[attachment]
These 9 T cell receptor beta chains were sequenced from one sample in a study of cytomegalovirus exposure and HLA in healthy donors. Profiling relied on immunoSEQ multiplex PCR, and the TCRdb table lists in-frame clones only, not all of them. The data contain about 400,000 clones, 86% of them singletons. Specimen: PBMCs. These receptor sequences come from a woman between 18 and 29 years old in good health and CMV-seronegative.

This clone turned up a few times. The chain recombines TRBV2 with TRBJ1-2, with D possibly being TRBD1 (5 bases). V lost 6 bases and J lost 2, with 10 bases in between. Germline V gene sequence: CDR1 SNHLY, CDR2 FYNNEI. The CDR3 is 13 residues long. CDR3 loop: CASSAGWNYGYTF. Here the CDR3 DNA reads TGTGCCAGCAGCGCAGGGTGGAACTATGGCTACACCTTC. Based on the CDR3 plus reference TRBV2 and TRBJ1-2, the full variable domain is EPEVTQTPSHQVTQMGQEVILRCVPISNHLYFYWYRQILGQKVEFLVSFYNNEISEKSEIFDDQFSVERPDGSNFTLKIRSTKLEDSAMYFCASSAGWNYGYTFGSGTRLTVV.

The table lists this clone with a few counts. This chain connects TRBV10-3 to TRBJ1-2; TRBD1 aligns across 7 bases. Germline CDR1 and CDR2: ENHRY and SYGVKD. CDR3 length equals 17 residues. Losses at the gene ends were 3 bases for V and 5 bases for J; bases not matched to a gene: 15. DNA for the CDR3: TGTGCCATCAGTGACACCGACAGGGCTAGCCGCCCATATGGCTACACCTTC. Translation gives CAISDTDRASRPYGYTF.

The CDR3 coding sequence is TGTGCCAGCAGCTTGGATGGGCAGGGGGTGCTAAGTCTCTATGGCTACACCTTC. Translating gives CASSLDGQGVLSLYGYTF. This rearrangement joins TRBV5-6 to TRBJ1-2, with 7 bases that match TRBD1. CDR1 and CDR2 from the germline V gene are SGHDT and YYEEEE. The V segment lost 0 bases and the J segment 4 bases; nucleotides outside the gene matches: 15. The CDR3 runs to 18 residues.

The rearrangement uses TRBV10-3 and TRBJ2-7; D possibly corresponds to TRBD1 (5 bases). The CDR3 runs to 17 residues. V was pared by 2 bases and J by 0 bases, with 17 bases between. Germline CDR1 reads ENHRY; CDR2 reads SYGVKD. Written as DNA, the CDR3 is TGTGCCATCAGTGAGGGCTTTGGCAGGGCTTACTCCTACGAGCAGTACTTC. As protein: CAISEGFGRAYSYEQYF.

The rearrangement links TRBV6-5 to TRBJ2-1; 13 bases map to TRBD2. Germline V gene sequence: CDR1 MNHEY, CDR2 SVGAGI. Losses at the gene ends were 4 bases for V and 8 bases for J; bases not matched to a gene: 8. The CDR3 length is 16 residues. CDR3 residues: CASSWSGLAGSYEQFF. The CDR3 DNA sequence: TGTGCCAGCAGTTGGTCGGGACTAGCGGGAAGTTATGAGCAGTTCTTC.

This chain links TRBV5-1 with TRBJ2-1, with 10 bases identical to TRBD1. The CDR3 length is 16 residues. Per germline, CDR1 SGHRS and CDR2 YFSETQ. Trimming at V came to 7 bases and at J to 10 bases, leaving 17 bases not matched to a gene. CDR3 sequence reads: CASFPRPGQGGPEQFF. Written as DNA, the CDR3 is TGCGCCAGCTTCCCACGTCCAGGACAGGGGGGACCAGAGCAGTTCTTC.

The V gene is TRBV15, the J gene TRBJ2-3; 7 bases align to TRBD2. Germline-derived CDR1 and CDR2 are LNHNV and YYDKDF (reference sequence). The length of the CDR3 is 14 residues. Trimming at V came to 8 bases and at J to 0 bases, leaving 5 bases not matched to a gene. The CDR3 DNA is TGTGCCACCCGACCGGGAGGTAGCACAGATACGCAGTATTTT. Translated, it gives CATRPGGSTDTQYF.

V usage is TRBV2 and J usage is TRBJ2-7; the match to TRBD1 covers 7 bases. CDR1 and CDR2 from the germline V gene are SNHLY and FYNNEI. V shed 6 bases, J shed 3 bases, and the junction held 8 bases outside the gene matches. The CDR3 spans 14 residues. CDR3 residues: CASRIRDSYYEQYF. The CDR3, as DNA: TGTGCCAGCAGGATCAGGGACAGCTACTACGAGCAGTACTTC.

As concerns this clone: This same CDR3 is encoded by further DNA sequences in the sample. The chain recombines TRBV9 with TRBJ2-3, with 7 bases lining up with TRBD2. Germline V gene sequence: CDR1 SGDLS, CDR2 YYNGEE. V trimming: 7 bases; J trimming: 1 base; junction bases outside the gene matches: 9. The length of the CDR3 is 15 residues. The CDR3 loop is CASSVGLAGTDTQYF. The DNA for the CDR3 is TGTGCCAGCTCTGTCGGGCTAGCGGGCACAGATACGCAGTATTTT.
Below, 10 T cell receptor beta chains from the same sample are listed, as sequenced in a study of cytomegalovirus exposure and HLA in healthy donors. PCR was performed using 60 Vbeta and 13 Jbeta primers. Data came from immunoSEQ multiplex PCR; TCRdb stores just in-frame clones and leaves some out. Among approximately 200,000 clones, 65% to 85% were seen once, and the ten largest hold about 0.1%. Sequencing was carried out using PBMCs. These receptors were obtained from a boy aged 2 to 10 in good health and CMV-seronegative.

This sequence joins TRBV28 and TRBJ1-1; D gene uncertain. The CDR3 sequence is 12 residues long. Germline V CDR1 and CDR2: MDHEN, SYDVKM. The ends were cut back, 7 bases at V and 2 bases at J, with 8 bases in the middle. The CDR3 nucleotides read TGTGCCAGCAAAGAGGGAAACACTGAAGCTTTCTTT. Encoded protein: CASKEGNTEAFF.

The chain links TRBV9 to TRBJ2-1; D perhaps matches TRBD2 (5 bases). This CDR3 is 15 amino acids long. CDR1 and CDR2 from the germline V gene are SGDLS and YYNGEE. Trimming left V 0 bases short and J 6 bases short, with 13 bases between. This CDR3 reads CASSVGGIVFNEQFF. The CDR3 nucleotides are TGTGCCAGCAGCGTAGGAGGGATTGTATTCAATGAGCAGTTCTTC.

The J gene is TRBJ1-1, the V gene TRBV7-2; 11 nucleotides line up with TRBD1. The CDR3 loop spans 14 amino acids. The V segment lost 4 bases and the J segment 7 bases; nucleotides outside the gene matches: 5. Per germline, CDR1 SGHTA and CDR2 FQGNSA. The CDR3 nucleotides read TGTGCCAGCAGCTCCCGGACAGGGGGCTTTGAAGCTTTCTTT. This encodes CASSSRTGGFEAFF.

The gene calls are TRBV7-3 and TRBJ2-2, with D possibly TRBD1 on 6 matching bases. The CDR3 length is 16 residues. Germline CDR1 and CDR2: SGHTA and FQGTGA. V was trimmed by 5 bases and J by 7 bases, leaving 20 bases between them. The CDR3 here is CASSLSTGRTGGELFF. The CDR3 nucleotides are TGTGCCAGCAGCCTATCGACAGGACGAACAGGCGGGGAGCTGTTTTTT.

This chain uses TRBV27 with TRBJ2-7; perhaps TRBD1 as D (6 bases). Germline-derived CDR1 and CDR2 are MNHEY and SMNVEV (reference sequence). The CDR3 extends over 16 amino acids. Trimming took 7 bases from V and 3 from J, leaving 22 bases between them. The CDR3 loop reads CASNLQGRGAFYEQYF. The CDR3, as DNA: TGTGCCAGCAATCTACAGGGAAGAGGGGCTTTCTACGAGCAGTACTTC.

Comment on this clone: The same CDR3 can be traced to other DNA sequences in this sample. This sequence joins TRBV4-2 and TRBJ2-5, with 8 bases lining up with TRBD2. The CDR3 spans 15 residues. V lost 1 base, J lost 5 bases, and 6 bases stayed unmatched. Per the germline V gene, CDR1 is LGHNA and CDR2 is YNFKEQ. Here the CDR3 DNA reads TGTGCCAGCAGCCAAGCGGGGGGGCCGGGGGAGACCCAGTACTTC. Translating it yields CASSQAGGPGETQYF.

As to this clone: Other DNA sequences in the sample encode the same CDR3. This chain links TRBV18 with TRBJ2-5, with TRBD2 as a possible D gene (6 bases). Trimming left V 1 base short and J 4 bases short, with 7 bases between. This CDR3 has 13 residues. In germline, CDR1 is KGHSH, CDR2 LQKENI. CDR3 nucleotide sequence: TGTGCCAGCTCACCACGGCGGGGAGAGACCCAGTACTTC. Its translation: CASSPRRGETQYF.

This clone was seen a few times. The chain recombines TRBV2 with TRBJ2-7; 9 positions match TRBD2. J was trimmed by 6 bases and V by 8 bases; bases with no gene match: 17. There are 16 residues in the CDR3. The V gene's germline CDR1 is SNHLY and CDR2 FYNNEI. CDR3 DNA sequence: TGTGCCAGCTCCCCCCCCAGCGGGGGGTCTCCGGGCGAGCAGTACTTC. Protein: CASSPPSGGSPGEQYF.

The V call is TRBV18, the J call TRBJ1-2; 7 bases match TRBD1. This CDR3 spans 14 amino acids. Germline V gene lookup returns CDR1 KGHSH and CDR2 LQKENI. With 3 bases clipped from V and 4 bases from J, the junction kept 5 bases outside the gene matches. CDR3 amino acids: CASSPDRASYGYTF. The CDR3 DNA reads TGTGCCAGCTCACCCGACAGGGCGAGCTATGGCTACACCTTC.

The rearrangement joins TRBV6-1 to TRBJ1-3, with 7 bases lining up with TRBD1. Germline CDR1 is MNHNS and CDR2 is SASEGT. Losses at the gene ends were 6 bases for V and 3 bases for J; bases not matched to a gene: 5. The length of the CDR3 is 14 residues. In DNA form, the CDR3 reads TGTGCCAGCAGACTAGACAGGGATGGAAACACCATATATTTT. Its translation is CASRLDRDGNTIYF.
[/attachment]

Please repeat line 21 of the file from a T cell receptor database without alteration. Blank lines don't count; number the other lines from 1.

The rearrangement joins TRBV6-1 to TRBJ1-3, with 7 bases lining up with TRBD1. Germline CDR1 is MNHNS and CDR2 is SASEGT. Losses at the gene ends were 6 bases for V and 3 bases for J; bases not matched to a gene: 5. The length of the CDR3 is 14 residues. In DNA form, the CDR3 reads TGTGCCAGCAGACTAGACAGGGATGGAAACACCATATATTTT. Its translation is CASRLDRDGNTIYF.